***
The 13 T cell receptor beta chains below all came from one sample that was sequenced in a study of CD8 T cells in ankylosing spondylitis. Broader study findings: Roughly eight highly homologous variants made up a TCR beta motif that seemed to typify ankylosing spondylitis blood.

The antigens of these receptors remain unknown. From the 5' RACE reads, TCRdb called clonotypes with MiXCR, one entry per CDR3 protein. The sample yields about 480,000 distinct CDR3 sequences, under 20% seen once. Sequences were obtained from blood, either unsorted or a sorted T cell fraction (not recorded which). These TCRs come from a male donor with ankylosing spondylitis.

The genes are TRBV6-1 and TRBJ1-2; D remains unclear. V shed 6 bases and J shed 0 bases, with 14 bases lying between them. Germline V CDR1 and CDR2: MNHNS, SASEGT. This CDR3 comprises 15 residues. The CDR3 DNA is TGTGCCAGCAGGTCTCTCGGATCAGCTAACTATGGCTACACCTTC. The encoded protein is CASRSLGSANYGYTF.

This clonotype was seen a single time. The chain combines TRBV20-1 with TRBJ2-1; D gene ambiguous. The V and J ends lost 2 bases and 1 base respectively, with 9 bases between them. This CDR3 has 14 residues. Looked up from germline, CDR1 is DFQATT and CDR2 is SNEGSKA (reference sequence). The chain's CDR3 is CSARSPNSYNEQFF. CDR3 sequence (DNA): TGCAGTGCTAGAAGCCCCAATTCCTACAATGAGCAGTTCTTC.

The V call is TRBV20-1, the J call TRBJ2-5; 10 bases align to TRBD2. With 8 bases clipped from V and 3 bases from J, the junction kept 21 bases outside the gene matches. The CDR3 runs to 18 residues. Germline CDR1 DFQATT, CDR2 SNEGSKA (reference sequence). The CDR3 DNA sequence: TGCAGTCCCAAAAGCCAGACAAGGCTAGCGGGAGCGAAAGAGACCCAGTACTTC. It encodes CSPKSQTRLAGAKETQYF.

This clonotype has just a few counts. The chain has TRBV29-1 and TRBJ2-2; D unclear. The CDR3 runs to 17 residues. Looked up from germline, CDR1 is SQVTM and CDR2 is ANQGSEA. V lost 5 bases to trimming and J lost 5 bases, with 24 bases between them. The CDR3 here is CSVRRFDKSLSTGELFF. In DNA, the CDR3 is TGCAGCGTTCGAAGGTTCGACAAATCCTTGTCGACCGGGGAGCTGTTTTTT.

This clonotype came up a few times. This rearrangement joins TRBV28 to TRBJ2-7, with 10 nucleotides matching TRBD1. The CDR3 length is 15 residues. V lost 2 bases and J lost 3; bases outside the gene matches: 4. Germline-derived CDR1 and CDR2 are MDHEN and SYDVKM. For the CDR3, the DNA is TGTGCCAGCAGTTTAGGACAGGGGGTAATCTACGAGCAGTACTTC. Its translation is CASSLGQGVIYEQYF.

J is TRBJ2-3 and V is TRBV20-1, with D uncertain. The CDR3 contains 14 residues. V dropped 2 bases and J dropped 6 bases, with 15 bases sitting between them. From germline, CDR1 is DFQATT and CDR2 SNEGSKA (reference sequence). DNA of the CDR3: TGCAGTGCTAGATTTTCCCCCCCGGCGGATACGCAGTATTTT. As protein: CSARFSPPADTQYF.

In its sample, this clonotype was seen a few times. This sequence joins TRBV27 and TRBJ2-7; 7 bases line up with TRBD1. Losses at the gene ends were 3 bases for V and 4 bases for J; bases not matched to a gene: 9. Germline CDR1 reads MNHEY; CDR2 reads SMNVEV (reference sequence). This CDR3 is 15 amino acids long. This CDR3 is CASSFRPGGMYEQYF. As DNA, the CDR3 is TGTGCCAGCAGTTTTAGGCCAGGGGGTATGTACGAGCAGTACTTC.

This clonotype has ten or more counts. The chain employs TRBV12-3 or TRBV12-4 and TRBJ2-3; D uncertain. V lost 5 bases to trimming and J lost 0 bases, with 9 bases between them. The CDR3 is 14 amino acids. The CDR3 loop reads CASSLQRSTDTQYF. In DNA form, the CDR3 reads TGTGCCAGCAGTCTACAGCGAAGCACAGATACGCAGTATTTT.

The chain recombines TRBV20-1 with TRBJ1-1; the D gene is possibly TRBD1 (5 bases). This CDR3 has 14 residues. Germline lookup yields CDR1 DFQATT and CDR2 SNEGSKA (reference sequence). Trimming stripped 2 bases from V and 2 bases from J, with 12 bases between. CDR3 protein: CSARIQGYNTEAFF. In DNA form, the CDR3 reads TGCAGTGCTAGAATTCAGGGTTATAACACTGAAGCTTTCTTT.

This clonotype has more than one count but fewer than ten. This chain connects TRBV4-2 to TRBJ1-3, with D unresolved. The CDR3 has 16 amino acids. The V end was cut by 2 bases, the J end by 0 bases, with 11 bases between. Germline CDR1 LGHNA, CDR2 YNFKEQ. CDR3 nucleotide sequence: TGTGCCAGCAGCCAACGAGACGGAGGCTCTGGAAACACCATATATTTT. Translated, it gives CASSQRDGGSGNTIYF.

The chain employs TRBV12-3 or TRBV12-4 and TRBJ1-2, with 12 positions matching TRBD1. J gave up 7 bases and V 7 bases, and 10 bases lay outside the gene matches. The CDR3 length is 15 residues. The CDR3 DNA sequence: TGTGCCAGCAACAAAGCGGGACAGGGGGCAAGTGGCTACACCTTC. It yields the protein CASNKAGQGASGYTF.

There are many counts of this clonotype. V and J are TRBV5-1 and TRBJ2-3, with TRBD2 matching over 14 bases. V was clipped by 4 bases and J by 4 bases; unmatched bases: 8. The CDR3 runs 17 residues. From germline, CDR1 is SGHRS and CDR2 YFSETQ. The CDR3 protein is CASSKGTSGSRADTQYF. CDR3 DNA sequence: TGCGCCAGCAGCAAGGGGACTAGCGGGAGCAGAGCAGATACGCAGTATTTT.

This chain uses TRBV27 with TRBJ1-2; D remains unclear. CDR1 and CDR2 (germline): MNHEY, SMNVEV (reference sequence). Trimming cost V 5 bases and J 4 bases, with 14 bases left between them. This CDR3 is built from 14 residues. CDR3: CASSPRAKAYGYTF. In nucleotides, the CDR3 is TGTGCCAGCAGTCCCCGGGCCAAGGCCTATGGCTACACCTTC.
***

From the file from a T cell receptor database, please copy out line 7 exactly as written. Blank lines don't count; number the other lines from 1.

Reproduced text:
This clonotype came up a few times. This rearrangement joins TRBV28 to TRBJ2-7, with 10 nucleotides matching TRBD1. The CDR3 length is 15 residues. V lost 2 bases and J lost 3; bases outside the gene matches: 4. Germline-derived CDR1 and CDR2 are MDHEN and SYDVKM. For the CDR3, the DNA is TGTGCCAGCAGTTTAGGACAGGGGGTAATCTACGAGCAGTACTTC. Its translation is CASSLGQGVIYEQYF.